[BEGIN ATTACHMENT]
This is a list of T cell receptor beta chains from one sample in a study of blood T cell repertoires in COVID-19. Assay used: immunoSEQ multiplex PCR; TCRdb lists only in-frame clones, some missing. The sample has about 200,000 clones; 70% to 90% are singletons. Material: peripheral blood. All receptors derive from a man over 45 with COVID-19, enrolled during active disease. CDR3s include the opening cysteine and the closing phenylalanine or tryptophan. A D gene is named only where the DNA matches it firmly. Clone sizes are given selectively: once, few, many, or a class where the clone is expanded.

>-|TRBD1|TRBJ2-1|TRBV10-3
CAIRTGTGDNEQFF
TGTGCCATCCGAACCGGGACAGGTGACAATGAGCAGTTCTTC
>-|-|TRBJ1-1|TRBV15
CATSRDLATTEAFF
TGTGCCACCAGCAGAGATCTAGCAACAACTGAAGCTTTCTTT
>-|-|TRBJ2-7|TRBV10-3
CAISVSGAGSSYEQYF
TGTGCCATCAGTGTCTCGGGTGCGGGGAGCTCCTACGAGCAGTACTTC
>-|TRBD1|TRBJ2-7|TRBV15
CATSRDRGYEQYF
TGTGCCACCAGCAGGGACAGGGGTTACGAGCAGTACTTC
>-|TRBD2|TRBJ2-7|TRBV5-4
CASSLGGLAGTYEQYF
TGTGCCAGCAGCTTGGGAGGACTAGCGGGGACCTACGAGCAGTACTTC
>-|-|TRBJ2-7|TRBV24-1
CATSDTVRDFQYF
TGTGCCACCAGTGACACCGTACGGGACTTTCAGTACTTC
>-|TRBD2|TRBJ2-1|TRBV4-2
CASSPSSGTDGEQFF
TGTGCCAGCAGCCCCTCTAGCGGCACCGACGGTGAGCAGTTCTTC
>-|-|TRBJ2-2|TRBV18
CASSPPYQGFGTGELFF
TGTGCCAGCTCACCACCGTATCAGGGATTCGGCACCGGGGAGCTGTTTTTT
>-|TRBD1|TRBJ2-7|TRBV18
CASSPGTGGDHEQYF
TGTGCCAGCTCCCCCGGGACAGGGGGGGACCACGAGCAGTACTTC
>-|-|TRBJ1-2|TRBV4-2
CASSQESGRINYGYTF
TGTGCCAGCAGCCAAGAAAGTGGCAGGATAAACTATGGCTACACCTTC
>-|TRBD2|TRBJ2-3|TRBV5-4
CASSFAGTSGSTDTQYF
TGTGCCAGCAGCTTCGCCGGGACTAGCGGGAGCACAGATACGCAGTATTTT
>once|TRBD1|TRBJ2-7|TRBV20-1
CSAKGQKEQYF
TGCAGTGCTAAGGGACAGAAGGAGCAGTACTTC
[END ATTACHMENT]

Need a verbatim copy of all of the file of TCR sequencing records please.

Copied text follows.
This is a list of T cell receptor beta chains from one sample in a study of blood T cell repertoires in COVID-19. Assay used: immunoSEQ multiplex PCR; TCRdb lists only in-frame clones, some missing. The sample has about 200,000 clones; 70% to 90% are singletons. Material: peripheral blood. All receptors derive from a man over 45 with COVID-19, enrolled during active disease. CDR3s include the opening cysteine and the closing phenylalanine or tryptophan. A D gene is named only where the DNA matches it firmly. Clone sizes are given selectively: once, few, many, or a class where the clone is expanded.

>-|TRBD1|TRBJ2-1|TRBV10-3
CAIRTGTGDNEQFF
TGTGCCATCCGAACCGGGACAGGTGACAATGAGCAGTTCTTC
>-|-|TRBJ1-1|TRBV15
CATSRDLATTEAFF
TGTGCCACCAGCAGAGATCTAGCAACAACTGAAGCTTTCTTT
>-|-|TRBJ2-7|TRBV10-3
CAISVSGAGSSYEQYF
TGTGCCATCAGTGTCTCGGGTGCGGGGAGCTCCTACGAGCAGTACTTC
>-|TRBD1|TRBJ2-7|TRBV15
CATSRDRGYEQYF
TGTGCCACCAGCAGGGACAGGGGTTACGAGCAGTACTTC
>-|TRBD2|TRBJ2-7|TRBV5-4
CASSLGGLAGTYEQYF
TGTGCCAGCAGCTTGGGAGGACTAGCGGGGACCTACGAGCAGTACTTC
>-|-|TRBJ2-7|TRBV24-1
CATSDTVRDFQYF
TGTGCCACCAGTGACACCGTACGGGACTTTCAGTACTTC
>-|TRBD2|TRBJ2-1|TRBV4-2
CASSPSSGTDGEQFF
TGTGCCAGCAGCCCCTCTAGCGGCACCGACGGTGAGCAGTTCTTC
>-|-|TRBJ2-2|TRBV18
CASSPPYQGFGTGELFF
TGTGCCAGCTCACCACCGTATCAGGGATTCGGCACCGGGGAGCTGTTTTTT
>-|TRBD1|TRBJ2-7|TRBV18
CASSPGTGGDHEQYF
TGTGCCAGCTCCCCCGGGACAGGGGGGGACCACGAGCAGTACTTC
>-|-|TRBJ1-2|TRBV4-2
CASSQESGRINYGYTF
TGTGCCAGCAGCCAAGAAAGTGGCAGGATAAACTATGGCTACACCTTC
>-|TRBD2|TRBJ2-3|TRBV5-4
CASSFAGTSGSTDTQYF
TGTGCCAGCAGCTTCGCCGGGACTAGCGGGAGCACAGATACGCAGTATTTT
>once|TRBD1|TRBJ2-7|TRBV20-1
CSAKGQKEQYF
TGCAGTGCTAAGGGACAGAAGGAGCAGTACTTC